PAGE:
The commandos came under the cover of darkness. It was mid-February in Laghman province, just east of Kabul in mountainous eastern Afghanistan. A team of U.S. Army Special Forces swept in together with an elite unit of the Afghan police, known as the Provincial Response Company. But this time the target was not a Taliban. This time the Green Berets were helping the Afghans take down one of their own, a government official named Nangyalai.

The former sub-governor of Laghman’s Alingar district, Nangyalai had been tried, convicted and sentenced to five years in prison in absentia by an Afghan court for stealing everything from government-issue weapons to 150 bags of wheat. Just getting a conviction is a minor triumph amidst Afghanistan’s chronic corruption. Getting an arrest is extraordinary. But nabbing Nangyalai (who, like many Afghans, goes by only one name) is just one small victory in long and largely unsuccessful struggle to build an Afghan ally the Americans can trust to take over when they’re gone.

Nangyalai was hiding out in Laghman when the American commandos and the Afghan Provincial Response Company (PRC) tracked him down. “He was pissed,” one Special Forces officer says. As the troops hauled the captive away, he “threatened to have everyone killed.” Brought in to the Laghman police station, Nangyalai also accused his captors of stealing gold from his home and assaulting the women in his household. But the Americans had cameras on their helmets that had recorded the arrest and showed that no theft or assaults had taken place. “We played the helmet cams and he ceased those accusations,” the Special Forces officer says.

One down, how many thousands to go? “There’s corruption at every turn, which is frustrating,” says Lt. Col. Isaac Peltier, commander of Special Operations Task Force 10, whose commandos train Afghan troops and include the Special Forces detachment in Laghman. Peltier says Afghan officials routinely use police forces to pursue their own personal agendas. Corrupt officials also steal government supplies, including arms and equipment destined for the special police. “A lot of equipment comes to the province and is supposed to make its way to the PRC,” he said, “but stuff gets siphoned off.”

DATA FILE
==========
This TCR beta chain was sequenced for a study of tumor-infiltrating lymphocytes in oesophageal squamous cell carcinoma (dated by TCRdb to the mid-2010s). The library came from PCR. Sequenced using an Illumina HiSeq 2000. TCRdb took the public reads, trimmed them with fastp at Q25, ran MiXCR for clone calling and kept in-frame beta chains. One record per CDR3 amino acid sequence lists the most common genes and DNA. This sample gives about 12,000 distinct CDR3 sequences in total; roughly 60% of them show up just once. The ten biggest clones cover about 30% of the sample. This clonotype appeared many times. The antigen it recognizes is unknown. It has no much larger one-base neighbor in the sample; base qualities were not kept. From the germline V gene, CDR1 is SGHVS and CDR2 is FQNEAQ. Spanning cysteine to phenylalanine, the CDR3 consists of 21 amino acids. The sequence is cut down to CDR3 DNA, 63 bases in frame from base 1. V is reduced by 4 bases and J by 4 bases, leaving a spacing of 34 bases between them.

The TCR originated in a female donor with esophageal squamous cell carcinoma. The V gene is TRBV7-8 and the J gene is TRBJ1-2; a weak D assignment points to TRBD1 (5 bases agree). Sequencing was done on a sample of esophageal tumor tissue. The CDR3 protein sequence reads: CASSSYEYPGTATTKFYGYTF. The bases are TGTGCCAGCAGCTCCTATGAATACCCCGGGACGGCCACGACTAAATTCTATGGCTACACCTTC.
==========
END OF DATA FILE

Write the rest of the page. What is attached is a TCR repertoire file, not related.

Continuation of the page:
Anti-corruption laws are already on the books in Afghanistan. Education and enforcement are the problems. ISAF has assigned advisers to Afghan government agencies, encouraged better record-keeping and helped guard Afghan investigators, prosecutors and courts. In addition to training and leading the special police, Peltier’s commandos coordinate the writing of arrest warrants, oversee evidence-processing and offer protection to Afghans within the legal system who might be threatened for their roles in enforcing law.

Many Afghans simply don’t know better than to fall back on corrupt practices: They’ve never known an alternative. Many Afghan guards, cops, and soldiers are underpaid, partially as a result of their commanders skimming off cash from payroll accounts. There’s a trickle-down effect as low-level troops must solicit bribes or do their own petty thieving to make up for lost wages. Indeed, even their commanders might be motivated to steal after being shorted by officials still higher up the chain of command.

ISAF has worked hard to reform pay practices, with modest results. Direct deposits or electronic money transfers are impossible for most Afghans, as they do not have bank accounts. Money must move in cash form, making it susceptible to theft and fraudulent record-keeping. Even banks are no panacea: Afghan financial institutions themselves have been accused of massive fraud benefiting senior government officials.

In Afghanistan formal institutions such as banks, police and courts are under-developed, but traditional bodies – the non-binding shura councils and the decision-making jirga groups, for example – are highly refined and widely-respected. It would be quicker and more lasting to embed reform efforts in the shura and jirga, the Special Forces officer says: “Let’s work within the legal framework that already exists.” But foreign advisers aren’t adept at navigating the subtle processes of the shura and jirga and tend to fall back on the traditions and attitudes of their home cultures. “We attempt to Westernize but we don’t even realize we’re doing it,” the officer says.

Even detecting official corruption can be hard for the foreigners. “I could be in an individual’s office and someone comes in and takes a bribe,” the officer says. “I could have no awareness of it [even happening] because I don’t have the cultural and linguistic awareness. So I’m helping out the mafia and I don’t even know it.”

There are signs that the coalition’s stance against corruption is starting to rub off on some Afghans at the lowest level of government. At a U.S. outpost in Marzak, a town in Paktika province along the border with Pakistan, an Afghan police officer named Nawab Khan is helping train local security guards. Among the lessons Khan attempts to drill into his trainees: “Do not take anything by force from the people. Do not take money or bribes.” The bottom-up approach might be more effective than reform from the top down.

At the moment in Afghanistan, it’s the rare corruption case that’s even theoretically prosecutable. Nangyalai’s was one where the stars aligned — thanks, in large part, to the commandos’ careful efforts and what the officer describes as a uniquely self-motivated and reliable local special police force.

“We’re still getting our heads around it,” Peltier says of the corruption problem. But ISAF’s roughly 150,000 combat troops are slated to leave Afghanistan no later than the end of 2014. Though some Special Forces and other advisors are likely to remain behind, time is running out for anti-corruption efforts to work.